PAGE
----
Logo weiterlesen.de
Myths of the Norsemen

Myths of Creation

Although the Aryan inhabitants of Northern Europe are supposed by some authorities to have come originally from the plateau of Iran, in the heart of Asia, the climate and scenery of the countries where they finally settled had great influence in shaping their early religious beliefs, as well as in ordering their mode of living.

The grand and rugged landscapes of Northern Europe, the midnight sun, the flashing rays of the aurora borealis, the ocean continually lashing itself into fury against the great cliffs and icebergs of the Arctic Circle, could not but impress the people as vividly as the almost miraculous vegetation, the perpetual light, and the blue seas and skies of their brief summer season. It is no great wonder, therefore, that the Icelanders, for instance, to whom we owe the most perfect records of this belief, fancied in looking about them that the world was originally created from a strange mixture of fire and ice.

Northern mythology is grand and tragical. Its principal theme is the perpetual struggle of the beneficent forces of Nature against the injurious, and hence it is not graceful and idyllic in character, like the religion of the sunny South, where the people could bask in perpetual sunshine, and the fruits of the earth grew ready to their hand.

It was very natural that the dangers incurred in hunting and fishing under these inclement skies, and the suffering entailed by the long cold winters when the sun never shines, made our ancestors contemplate cold and ice as malevolent spirits; and it was with equal reason that they invoked with special fervour the beneficent influences of heat and light.

When questioned concerning the creation of the world, the Northern scalds, or poets, whose songs are preserved in the Eddas and Sagas, declared that in the beginning, when there was as yet no earth, nor sea, nor air, when darkness rested over all, there existed a powerful being called Allfather, whom they dimly conceived as uncreated as well as unseen, and that whatever he willed came to pass.

In the centre of space there was, in the morning of time, a great abyss called Ginnunga-gap, the cleft of clefts, the yawning gulf, whose depths no eye could fathom, as it was enveloped in perpetual twilight. North of this abode was a space or world known as Nifl-heim, the home of mist and darkness, in the centre of which bubbled the exhaustless spring Hvergelmir, the seething cauldron, whose waters supplied twelve great streams known as the Elivagar. As the water of these streams flowed swiftly away from its source and encountered the cold blasts from the yawning gulf, it soon hardened into huge blocks of ice, which rolled downward into the immeasurable depths of the great abyss with a continual roar like thunder.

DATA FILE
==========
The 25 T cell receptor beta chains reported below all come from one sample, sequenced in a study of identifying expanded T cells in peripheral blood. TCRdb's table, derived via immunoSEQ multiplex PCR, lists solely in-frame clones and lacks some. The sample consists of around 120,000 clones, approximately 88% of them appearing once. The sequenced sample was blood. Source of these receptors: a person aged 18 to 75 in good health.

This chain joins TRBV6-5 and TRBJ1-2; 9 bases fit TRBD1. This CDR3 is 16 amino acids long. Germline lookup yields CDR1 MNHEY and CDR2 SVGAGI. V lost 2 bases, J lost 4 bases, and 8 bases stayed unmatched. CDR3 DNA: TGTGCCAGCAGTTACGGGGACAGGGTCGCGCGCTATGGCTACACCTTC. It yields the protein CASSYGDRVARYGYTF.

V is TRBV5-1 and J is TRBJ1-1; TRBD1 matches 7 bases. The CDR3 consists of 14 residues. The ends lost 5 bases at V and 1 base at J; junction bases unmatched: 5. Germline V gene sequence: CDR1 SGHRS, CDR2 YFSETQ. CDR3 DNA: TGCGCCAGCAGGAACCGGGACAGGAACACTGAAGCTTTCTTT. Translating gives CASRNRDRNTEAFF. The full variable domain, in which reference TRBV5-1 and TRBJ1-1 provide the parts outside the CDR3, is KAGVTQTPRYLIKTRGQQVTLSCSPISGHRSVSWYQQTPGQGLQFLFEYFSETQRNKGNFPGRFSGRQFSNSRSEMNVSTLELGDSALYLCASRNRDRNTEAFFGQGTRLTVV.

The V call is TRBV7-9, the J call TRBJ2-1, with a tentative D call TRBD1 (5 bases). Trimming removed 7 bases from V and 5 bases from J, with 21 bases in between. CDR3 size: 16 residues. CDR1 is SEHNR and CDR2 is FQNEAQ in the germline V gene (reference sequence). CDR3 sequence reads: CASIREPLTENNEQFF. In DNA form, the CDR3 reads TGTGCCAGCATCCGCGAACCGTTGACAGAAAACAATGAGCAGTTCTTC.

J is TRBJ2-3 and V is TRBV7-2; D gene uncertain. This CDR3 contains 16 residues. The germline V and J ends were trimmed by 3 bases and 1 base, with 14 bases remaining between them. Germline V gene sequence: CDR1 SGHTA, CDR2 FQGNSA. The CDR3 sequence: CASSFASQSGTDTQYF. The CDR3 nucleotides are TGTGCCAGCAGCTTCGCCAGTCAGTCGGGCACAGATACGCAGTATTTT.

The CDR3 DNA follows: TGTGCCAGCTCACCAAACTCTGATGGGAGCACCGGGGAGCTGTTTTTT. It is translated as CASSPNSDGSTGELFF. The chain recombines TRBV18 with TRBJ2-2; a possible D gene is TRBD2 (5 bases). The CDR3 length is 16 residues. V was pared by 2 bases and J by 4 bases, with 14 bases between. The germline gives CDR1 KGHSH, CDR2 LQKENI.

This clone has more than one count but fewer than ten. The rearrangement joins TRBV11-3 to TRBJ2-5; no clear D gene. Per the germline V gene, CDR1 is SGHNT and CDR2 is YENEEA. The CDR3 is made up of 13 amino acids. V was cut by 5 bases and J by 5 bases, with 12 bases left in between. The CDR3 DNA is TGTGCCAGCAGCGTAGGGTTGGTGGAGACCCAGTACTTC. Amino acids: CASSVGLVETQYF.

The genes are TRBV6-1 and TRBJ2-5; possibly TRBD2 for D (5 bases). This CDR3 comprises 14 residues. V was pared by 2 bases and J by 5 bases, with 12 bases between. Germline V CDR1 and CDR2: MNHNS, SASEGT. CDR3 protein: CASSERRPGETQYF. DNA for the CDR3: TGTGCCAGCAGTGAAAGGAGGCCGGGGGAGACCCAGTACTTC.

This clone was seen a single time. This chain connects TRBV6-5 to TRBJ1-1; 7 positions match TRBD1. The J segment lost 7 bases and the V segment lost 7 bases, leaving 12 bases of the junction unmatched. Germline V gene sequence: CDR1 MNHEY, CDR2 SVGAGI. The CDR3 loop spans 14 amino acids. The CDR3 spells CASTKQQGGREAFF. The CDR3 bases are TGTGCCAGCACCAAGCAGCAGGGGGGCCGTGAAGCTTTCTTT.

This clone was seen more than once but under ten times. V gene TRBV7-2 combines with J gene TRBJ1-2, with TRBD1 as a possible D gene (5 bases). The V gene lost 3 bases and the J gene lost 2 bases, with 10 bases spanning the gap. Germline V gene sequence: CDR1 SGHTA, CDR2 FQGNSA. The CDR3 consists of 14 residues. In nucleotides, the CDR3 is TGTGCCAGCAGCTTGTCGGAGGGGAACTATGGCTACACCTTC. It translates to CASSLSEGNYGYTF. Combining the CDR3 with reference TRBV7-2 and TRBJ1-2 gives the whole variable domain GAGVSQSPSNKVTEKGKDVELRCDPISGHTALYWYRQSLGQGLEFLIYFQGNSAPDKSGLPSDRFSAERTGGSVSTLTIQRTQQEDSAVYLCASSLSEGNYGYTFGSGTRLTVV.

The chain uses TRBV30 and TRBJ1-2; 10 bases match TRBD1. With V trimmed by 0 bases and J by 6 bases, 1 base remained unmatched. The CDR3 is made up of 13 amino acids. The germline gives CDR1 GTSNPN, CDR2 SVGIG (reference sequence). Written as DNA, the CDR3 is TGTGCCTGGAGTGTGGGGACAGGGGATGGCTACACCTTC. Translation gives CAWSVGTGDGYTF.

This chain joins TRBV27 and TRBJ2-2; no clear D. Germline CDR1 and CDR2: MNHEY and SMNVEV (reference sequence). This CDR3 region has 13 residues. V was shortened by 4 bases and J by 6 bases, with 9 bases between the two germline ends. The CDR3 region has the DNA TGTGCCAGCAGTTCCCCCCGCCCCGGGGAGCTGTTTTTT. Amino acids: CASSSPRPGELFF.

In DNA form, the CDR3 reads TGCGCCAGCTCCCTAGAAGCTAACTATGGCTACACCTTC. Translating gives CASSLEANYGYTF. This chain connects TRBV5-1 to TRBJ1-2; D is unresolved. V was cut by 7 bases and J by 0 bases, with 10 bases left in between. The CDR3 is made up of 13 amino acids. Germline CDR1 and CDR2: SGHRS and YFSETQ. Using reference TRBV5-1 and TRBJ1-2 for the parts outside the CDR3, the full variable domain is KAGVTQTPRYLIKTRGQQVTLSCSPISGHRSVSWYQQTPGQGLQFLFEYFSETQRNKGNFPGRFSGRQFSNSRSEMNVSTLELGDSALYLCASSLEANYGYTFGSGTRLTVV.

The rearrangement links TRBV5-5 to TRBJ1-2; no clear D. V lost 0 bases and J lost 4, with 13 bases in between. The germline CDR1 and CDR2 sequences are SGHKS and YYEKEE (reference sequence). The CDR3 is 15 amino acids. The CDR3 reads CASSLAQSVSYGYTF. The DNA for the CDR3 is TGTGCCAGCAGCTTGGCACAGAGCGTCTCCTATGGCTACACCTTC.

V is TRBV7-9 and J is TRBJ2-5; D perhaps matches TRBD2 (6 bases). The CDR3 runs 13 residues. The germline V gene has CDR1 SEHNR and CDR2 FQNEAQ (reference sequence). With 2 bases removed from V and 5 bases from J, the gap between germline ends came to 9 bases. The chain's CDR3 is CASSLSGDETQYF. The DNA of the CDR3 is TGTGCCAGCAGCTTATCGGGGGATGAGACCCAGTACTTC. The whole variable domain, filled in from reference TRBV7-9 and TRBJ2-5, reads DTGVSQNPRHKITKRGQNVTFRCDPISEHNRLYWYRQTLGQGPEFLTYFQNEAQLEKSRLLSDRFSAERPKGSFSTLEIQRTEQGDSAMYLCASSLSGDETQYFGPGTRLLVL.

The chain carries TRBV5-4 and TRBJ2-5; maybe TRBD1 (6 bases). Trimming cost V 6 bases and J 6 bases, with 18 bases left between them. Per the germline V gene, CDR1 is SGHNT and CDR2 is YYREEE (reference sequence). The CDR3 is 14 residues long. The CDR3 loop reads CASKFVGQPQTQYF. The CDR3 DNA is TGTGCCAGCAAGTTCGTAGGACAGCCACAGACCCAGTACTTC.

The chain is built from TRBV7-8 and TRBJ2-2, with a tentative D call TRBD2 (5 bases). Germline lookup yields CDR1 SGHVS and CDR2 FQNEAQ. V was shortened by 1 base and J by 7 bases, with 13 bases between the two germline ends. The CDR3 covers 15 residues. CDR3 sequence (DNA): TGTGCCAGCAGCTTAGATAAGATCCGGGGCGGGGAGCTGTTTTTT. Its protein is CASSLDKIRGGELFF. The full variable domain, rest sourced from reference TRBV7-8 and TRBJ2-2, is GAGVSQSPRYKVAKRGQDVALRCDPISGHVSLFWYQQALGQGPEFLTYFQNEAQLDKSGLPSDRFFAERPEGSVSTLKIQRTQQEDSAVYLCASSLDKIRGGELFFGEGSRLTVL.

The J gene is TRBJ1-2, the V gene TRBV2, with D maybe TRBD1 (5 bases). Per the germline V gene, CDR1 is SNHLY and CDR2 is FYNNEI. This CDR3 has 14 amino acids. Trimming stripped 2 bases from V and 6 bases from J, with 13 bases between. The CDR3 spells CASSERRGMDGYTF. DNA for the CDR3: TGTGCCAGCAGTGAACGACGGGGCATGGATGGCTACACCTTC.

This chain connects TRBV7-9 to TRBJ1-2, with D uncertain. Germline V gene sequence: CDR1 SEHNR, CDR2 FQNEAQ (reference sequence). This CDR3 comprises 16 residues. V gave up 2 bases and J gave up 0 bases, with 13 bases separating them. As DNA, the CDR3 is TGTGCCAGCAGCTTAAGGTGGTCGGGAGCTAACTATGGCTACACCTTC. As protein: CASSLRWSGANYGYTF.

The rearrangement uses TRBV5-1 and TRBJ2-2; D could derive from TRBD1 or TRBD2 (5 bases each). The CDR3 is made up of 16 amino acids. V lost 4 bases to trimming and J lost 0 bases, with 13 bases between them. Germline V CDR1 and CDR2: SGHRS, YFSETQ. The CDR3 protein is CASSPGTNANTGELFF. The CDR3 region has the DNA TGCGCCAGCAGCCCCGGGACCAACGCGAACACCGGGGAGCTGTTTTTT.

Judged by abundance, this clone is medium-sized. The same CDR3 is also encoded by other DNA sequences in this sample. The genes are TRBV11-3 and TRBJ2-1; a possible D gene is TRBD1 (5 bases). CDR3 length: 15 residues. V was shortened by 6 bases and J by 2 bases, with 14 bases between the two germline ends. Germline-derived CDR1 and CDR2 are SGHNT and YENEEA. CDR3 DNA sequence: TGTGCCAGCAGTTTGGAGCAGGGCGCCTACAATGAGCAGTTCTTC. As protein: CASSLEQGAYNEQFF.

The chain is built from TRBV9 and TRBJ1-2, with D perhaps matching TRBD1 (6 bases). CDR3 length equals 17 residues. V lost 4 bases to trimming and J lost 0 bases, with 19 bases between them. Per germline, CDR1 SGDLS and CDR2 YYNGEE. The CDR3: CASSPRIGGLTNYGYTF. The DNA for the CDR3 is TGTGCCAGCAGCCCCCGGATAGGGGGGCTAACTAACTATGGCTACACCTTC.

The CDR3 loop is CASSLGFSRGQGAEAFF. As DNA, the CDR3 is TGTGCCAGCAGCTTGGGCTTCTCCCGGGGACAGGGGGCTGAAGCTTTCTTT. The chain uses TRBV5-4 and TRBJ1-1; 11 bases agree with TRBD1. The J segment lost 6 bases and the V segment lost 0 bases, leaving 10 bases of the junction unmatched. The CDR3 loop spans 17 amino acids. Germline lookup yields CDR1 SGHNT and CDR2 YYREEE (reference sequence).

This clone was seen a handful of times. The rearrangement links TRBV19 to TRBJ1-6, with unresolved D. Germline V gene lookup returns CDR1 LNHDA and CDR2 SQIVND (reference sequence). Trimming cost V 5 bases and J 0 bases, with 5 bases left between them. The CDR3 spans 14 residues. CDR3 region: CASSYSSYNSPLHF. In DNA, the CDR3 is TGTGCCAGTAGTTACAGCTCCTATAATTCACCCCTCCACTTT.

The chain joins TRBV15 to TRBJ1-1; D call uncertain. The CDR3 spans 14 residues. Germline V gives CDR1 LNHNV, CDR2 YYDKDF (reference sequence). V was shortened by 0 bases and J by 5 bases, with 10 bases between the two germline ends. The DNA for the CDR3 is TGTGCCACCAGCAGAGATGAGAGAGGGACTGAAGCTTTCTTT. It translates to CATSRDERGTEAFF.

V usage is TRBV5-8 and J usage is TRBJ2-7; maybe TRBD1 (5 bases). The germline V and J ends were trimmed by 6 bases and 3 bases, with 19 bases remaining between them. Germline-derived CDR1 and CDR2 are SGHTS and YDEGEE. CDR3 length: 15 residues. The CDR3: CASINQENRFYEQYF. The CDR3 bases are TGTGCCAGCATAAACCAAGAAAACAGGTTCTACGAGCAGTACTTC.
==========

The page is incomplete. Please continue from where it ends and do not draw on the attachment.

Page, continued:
South of this dark chasm, and directly opposite Nifl-heim, the realm of mist, was another world called Muspells-heim, the home of elemental fire, where all was warmth and brightness, and whose frontiers were continually guarded by Surtr, the flame giant. This giant fiercely brandished his flashing sword, and continually sent forth great showers of sparks, which fell with a hissing sound upon the ice-blocks in the bottom of the abyss, and partly melted them by their heat.

"Great Surtur, with his burning sword, Southward at Muspel's gate kept ward, And flashes of celestial flame, Life-giving, from the fire-world came."

Valhalla (J. C. Jones).



Ymir and Audhumla

As the steam rose in clouds it again encountered the prevailing cold, and was changed into rime or hoarfrost, which, layer by layer, filled up the great central space. Thus by the continual action of cold and heat, and also probably by the will of the uncreated and unseen, a gigantic creature called Ymir or Orgelmir (seething clay), the personification of the frozen ocean, came to life amid the ice-blocks in the abyss, and as he was born of rime he was called a Hrim-thurs, or ice-giant.

"In early times, When Ymir lived, Was sand, nor sea, Nor cooling wave; No earth was found, Nor heaven above; One chaos all, And nowhere grass."